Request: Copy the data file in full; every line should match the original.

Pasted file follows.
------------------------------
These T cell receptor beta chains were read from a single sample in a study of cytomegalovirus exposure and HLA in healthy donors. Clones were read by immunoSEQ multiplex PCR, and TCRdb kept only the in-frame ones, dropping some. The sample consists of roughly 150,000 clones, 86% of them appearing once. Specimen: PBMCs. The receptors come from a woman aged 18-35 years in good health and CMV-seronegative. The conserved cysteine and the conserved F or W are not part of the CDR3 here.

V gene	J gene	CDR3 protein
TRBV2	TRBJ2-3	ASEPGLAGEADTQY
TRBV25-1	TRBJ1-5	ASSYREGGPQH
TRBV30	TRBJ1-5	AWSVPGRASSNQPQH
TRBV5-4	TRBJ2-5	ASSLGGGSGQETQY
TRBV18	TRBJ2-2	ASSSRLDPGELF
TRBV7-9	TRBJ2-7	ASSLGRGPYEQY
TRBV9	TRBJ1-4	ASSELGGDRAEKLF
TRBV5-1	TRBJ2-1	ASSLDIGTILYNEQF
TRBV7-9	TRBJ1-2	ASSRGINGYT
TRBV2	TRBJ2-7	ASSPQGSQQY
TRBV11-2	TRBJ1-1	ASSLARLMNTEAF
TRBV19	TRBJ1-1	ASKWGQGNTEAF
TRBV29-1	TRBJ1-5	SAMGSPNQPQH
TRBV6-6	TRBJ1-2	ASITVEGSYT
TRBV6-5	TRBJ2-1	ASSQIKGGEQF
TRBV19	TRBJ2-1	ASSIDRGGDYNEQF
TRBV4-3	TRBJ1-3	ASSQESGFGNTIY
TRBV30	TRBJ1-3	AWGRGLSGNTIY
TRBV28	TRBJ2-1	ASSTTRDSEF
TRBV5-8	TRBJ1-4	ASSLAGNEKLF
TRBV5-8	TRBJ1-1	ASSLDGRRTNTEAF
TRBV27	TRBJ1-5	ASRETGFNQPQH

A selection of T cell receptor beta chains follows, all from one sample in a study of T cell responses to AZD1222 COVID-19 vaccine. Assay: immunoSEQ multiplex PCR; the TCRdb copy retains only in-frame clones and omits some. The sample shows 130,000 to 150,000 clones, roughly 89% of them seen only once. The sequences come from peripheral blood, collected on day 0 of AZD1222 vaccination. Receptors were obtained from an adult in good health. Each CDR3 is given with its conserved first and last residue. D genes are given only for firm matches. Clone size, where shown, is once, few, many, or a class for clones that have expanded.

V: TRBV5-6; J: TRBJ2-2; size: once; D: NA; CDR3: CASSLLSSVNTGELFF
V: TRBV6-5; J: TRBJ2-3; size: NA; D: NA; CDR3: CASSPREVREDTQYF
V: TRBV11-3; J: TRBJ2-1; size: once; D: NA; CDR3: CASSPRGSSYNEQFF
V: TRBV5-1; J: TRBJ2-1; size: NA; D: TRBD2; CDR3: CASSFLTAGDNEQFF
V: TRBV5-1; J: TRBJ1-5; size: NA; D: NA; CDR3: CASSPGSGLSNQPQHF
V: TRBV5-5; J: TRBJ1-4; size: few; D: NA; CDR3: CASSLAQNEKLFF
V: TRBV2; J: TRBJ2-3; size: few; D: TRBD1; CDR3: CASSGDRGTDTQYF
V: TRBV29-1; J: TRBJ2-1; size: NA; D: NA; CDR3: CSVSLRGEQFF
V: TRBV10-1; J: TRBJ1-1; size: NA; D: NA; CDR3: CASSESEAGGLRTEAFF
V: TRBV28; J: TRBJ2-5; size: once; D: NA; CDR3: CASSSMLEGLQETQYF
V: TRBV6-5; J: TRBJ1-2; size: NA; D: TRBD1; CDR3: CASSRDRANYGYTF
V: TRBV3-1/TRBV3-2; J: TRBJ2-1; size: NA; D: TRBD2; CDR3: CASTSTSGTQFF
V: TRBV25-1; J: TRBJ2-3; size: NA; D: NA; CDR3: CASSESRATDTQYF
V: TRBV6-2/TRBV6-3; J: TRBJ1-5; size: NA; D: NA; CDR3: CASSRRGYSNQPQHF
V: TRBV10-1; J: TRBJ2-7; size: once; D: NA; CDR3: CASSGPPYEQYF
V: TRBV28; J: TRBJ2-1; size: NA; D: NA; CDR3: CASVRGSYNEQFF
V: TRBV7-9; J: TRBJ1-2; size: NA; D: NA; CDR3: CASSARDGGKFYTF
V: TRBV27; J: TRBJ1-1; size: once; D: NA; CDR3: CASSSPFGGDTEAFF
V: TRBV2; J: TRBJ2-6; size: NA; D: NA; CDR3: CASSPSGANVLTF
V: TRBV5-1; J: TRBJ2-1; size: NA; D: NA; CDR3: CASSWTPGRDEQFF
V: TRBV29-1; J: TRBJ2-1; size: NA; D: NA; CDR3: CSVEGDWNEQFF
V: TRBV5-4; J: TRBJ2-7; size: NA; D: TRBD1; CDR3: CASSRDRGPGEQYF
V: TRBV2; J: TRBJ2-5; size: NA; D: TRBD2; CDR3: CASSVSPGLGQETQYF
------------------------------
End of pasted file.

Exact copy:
These T cell receptor beta chains were read from a single sample in a study of cytomegalovirus exposure and HLA in healthy donors. Clones were read by immunoSEQ multiplex PCR, and TCRdb kept only the in-frame ones, dropping some. The sample consists of roughly 150,000 clones, 86% of them appearing once. Specimen: PBMCs. The receptors come from a woman aged 18-35 years in good health and CMV-seronegative. The conserved cysteine and the conserved F or W are not part of the CDR3 here.

V gene	J gene	CDR3 protein
TRBV2	TRBJ2-3	ASEPGLAGEADTQY
TRBV25-1	TRBJ1-5	ASSYREGGPQH
TRBV30	TRBJ1-5	AWSVPGRASSNQPQH
TRBV5-4	TRBJ2-5	ASSLGGGSGQETQY
TRBV18	TRBJ2-2	ASSSRLDPGELF
TRBV7-9	TRBJ2-7	ASSLGRGPYEQY
TRBV9	TRBJ1-4	ASSELGGDRAEKLF
TRBV5-1	TRBJ2-1	ASSLDIGTILYNEQF
TRBV7-9	TRBJ1-2	ASSRGINGYT
TRBV2	TRBJ2-7	ASSPQGSQQY
TRBV11-2	TRBJ1-1	ASSLARLMNTEAF
TRBV19	TRBJ1-1	ASKWGQGNTEAF
TRBV29-1	TRBJ1-5	SAMGSPNQPQH
TRBV6-6	TRBJ1-2	ASITVEGSYT
TRBV6-5	TRBJ2-1	ASSQIKGGEQF
TRBV19	TRBJ2-1	ASSIDRGGDYNEQF
TRBV4-3	TRBJ1-3	ASSQESGFGNTIY
TRBV30	TRBJ1-3	AWGRGLSGNTIY
TRBV28	TRBJ2-1	ASSTTRDSEF
TRBV5-8	TRBJ1-4	ASSLAGNEKLF
TRBV5-8	TRBJ1-1	ASSLDGRRTNTEAF
TRBV27	TRBJ1-5	ASRETGFNQPQH

A selection of T cell receptor beta chains follows, all from one sample in a study of T cell responses to AZD1222 COVID-19 vaccine. Assay: immunoSEQ multiplex PCR; the TCRdb copy retains only in-frame clones and omits some. The sample shows 130,000 to 150,000 clones, roughly 89% of them seen only once. The sequences come from peripheral blood, collected on day 0 of AZD1222 vaccination. Receptors were obtained from an adult in good health. Each CDR3 is given with its conserved first and last residue. D genes are given only for firm matches. Clone size, where shown, is once, few, many, or a class for clones that have expanded.

V: TRBV5-6; J: TRBJ2-2; size: once; D: NA; CDR3: CASSLLSSVNTGELFF
V: TRBV6-5; J: TRBJ2-3; size: NA; D: NA; CDR3: CASSPREVREDTQYF
V: TRBV11-3; J: TRBJ2-1; size: once; D: NA; CDR3: CASSPRGSSYNEQFF
V: TRBV5-1; J: TRBJ2-1; size: NA; D: TRBD2; CDR3: CASSFLTAGDNEQFF
V: TRBV5-1; J: TRBJ1-5; size: NA; D: NA; CDR3: CASSPGSGLSNQPQHF
V: TRBV5-5; J: TRBJ1-4; size: few; D: NA; CDR3: CASSLAQNEKLFF
V: TRBV2; J: TRBJ2-3; size: few; D: TRBD1; CDR3: CASSGDRGTDTQYF
V: TRBV29-1; J: TRBJ2-1; size: NA; D: NA; CDR3: CSVSLRGEQFF
V: TRBV10-1; J: TRBJ1-1; size: NA; D: NA; CDR3: CASSESEAGGLRTEAFF
V: TRBV28; J: TRBJ2-5; size: once; D: NA; CDR3: CASSSMLEGLQETQYF
V: TRBV6-5; J: TRBJ1-2; size: NA; D: TRBD1; CDR3: CASSRDRANYGYTF
V: TRBV3-1/TRBV3-2; J: TRBJ2-1; size: NA; D: TRBD2; CDR3: CASTSTSGTQFF
V: TRBV25-1; J: TRBJ2-3; size: NA; D: NA; CDR3: CASSESRATDTQYF
V: TRBV6-2/TRBV6-3; J: TRBJ1-5; size: NA; D: NA; CDR3: CASSRRGYSNQPQHF
V: TRBV10-1; J: TRBJ2-7; size: once; D: NA; CDR3: CASSGPPYEQYF
V: TRBV28; J: TRBJ2-1; size: NA; D: NA; CDR3: CASVRGSYNEQFF
V: TRBV7-9; J: TRBJ1-2; size: NA; D: NA; CDR3: CASSARDGGKFYTF
V: TRBV27; J: TRBJ1-1; size: once; D: NA; CDR3: CASSSPFGGDTEAFF
V: TRBV2; J: TRBJ2-6; size: NA; D: NA; CDR3: CASSPSGANVLTF
V: TRBV5-1; J: TRBJ2-1; size: NA; D: NA; CDR3: CASSWTPGRDEQFF
V: TRBV29-1; J: TRBJ2-1; size: NA; D: NA; CDR3: CSVEGDWNEQFF
V: TRBV5-4; J: TRBJ2-7; size: NA; D: TRBD1; CDR3: CASSRDRGPGEQYF
V: TRBV2; J: TRBJ2-5; size: NA; D: TRBD2; CDR3: CASSVSPGLGQETQYF